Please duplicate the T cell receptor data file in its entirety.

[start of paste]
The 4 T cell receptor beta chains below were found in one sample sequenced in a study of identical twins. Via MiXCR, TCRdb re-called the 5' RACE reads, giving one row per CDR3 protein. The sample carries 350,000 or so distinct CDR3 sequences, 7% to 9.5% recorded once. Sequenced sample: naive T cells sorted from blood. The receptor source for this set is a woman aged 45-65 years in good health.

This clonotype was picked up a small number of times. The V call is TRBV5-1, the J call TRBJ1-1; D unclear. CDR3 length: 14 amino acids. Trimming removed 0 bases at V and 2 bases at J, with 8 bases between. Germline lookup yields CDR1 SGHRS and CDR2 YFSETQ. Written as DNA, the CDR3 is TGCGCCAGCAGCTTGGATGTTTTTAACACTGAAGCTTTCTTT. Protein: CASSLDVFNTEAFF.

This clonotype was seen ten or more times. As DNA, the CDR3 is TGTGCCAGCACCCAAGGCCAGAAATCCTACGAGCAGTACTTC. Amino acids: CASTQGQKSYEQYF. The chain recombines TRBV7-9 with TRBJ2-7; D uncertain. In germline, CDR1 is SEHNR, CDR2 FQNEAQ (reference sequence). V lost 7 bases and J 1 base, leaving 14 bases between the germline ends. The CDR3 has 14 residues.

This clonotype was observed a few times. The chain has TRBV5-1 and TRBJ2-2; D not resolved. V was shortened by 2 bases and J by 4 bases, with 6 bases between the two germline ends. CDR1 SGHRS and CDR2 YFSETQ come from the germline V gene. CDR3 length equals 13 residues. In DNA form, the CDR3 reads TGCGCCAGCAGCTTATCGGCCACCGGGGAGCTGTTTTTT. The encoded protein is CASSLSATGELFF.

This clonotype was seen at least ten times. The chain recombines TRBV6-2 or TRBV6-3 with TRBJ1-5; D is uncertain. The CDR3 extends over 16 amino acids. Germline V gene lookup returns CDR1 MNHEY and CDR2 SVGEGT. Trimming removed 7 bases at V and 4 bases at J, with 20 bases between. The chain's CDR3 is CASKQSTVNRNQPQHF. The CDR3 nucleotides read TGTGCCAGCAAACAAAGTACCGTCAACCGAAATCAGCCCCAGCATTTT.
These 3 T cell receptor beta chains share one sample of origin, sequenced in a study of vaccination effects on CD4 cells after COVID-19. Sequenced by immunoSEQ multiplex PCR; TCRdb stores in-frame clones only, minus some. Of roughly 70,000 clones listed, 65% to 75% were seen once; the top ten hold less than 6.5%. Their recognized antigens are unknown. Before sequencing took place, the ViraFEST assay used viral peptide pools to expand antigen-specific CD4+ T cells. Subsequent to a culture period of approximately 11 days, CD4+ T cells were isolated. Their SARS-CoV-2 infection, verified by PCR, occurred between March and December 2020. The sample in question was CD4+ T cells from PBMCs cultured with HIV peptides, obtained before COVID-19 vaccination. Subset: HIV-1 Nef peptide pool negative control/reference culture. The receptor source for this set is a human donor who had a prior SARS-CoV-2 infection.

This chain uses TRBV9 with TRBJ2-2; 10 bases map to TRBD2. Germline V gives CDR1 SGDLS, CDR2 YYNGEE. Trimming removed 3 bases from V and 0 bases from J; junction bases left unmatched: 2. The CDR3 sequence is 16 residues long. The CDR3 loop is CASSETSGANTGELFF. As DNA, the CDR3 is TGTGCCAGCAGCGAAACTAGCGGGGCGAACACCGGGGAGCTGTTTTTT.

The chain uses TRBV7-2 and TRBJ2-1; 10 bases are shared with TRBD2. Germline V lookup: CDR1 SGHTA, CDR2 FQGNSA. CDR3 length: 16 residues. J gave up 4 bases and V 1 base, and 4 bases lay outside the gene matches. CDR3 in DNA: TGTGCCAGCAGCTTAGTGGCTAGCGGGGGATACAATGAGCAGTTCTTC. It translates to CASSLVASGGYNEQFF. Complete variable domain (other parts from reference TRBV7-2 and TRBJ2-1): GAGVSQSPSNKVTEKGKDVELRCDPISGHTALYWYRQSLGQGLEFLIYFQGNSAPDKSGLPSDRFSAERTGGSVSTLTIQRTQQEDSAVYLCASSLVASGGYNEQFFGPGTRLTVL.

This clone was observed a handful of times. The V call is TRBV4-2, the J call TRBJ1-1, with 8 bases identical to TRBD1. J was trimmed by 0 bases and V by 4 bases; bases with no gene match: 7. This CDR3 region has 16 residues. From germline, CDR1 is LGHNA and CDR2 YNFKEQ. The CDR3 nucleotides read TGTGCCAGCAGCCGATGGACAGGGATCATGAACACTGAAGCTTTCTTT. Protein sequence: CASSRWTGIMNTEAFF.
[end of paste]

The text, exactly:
The 4 T cell receptor beta chains below were found in one sample sequenced in a study of identical twins. Via MiXCR, TCRdb re-called the 5' RACE reads, giving one row per CDR3 protein. The sample carries 350,000 or so distinct CDR3 sequences, 7% to 9.5% recorded once. Sequenced sample: naive T cells sorted from blood. The receptor source for this set is a woman aged 45-65 years in good health.

This clonotype was picked up a small number of times. The V call is TRBV5-1, the J call TRBJ1-1; D unclear. CDR3 length: 14 amino acids. Trimming removed 0 bases at V and 2 bases at J, with 8 bases between. Germline lookup yields CDR1 SGHRS and CDR2 YFSETQ. Written as DNA, the CDR3 is TGCGCCAGCAGCTTGGATGTTTTTAACACTGAAGCTTTCTTT. Protein: CASSLDVFNTEAFF.

This clonotype was seen ten or more times. As DNA, the CDR3 is TGTGCCAGCACCCAAGGCCAGAAATCCTACGAGCAGTACTTC. Amino acids: CASTQGQKSYEQYF. The chain recombines TRBV7-9 with TRBJ2-7; D uncertain. In germline, CDR1 is SEHNR, CDR2 FQNEAQ (reference sequence). V lost 7 bases and J 1 base, leaving 14 bases between the germline ends. The CDR3 has 14 residues.

This clonotype was observed a few times. The chain has TRBV5-1 and TRBJ2-2; D not resolved. V was shortened by 2 bases and J by 4 bases, with 6 bases between the two germline ends. CDR1 SGHRS and CDR2 YFSETQ come from the germline V gene. CDR3 length equals 13 residues. In DNA form, the CDR3 reads TGCGCCAGCAGCTTATCGGCCACCGGGGAGCTGTTTTTT. The encoded protein is CASSLSATGELFF.

This clonotype was seen at least ten times. The chain recombines TRBV6-2 or TRBV6-3 with TRBJ1-5; D is uncertain. The CDR3 extends over 16 amino acids. Germline V gene lookup returns CDR1 MNHEY and CDR2 SVGEGT. Trimming removed 7 bases at V and 4 bases at J, with 20 bases between. The chain's CDR3 is CASKQSTVNRNQPQHF. The CDR3 nucleotides read TGTGCCAGCAAACAAAGTACCGTCAACCGAAATCAGCCCCAGCATTTT.
These 3 T cell receptor beta chains share one sample of origin, sequenced in a study of vaccination effects on CD4 cells after COVID-19. Sequenced by immunoSEQ multiplex PCR; TCRdb stores in-frame clones only, minus some. Of roughly 70,000 clones listed, 65% to 75% were seen once; the top ten hold less than 6.5%. Their recognized antigens are unknown. Before sequencing took place, the ViraFEST assay used viral peptide pools to expand antigen-specific CD4+ T cells. Subsequent to a culture period of approximately 11 days, CD4+ T cells were isolated. Their SARS-CoV-2 infection, verified by PCR, occurred between March and December 2020. The sample in question was CD4+ T cells from PBMCs cultured with HIV peptides, obtained before COVID-19 vaccination. Subset: HIV-1 Nef peptide pool negative control/reference culture. The receptor source for this set is a human donor who had a prior SARS-CoV-2 infection.

This chain uses TRBV9 with TRBJ2-2; 10 bases map to TRBD2. Germline V gives CDR1 SGDLS, CDR2 YYNGEE. Trimming removed 3 bases from V and 0 bases from J; junction bases left unmatched: 2. The CDR3 sequence is 16 residues long. The CDR3 loop is CASSETSGANTGELFF. As DNA, the CDR3 is TGTGCCAGCAGCGAAACTAGCGGGGCGAACACCGGGGAGCTGTTTTTT.

The chain uses TRBV7-2 and TRBJ2-1; 10 bases are shared with TRBD2. Germline V lookup: CDR1 SGHTA, CDR2 FQGNSA. CDR3 length: 16 residues. J gave up 4 bases and V 1 base, and 4 bases lay outside the gene matches. CDR3 in DNA: TGTGCCAGCAGCTTAGTGGCTAGCGGGGGATACAATGAGCAGTTCTTC. It translates to CASSLVASGGYNEQFF. Complete variable domain (other parts from reference TRBV7-2 and TRBJ2-1): GAGVSQSPSNKVTEKGKDVELRCDPISGHTALYWYRQSLGQGLEFLIYFQGNSAPDKSGLPSDRFSAERTGGSVSTLTIQRTQQEDSAVYLCASSLVASGGYNEQFFGPGTRLTVL.

This clone was observed a handful of times. The V call is TRBV4-2, the J call TRBJ1-1, with 8 bases identical to TRBD1. J was trimmed by 0 bases and V by 4 bases; bases with no gene match: 7. This CDR3 region has 16 residues. From germline, CDR1 is LGHNA and CDR2 YNFKEQ. The CDR3 nucleotides read TGTGCCAGCAGCCGATGGACAGGGATCATGAACACTGAAGCTTTCTTT. Protein sequence: CASSRWTGIMNTEAFF.